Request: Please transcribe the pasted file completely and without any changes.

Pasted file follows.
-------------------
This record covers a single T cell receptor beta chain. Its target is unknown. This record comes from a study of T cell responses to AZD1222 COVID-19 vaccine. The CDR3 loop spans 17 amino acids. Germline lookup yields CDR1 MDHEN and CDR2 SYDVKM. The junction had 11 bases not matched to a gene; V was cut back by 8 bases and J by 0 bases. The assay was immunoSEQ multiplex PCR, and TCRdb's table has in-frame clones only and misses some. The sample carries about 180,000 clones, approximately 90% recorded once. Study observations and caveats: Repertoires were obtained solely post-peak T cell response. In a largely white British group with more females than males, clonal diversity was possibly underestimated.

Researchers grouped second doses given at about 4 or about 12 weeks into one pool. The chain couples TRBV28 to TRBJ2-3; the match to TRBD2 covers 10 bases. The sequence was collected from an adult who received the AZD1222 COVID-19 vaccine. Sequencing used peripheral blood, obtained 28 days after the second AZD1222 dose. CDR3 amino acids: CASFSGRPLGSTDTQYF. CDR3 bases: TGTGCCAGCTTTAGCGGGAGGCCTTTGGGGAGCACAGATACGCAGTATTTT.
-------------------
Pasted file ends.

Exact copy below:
This record covers a single T cell receptor beta chain. Its target is unknown. This record comes from a study of T cell responses to AZD1222 COVID-19 vaccine. The CDR3 loop spans 17 amino acids. Germline lookup yields CDR1 MDHEN and CDR2 SYDVKM. The junction had 11 bases not matched to a gene; V was cut back by 8 bases and J by 0 bases. The assay was immunoSEQ multiplex PCR, and TCRdb's table has in-frame clones only and misses some. The sample carries about 180,000 clones, approximately 90% recorded once. Study observations and caveats: Repertoires were obtained solely post-peak T cell response. In a largely white British group with more females than males, clonal diversity was possibly underestimated.

Researchers grouped second doses given at about 4 or about 12 weeks into one pool. The chain couples TRBV28 to TRBJ2-3; the match to TRBD2 covers 10 bases. The sequence was collected from an adult who received the AZD1222 COVID-19 vaccine. Sequencing used peripheral blood, obtained 28 days after the second AZD1222 dose. CDR3 amino acids: CASFSGRPLGSTDTQYF. CDR3 bases: TGTGCCAGCTTTAGCGGGAGGCCTTTGGGGAGCACAGATACGCAGTATTTT.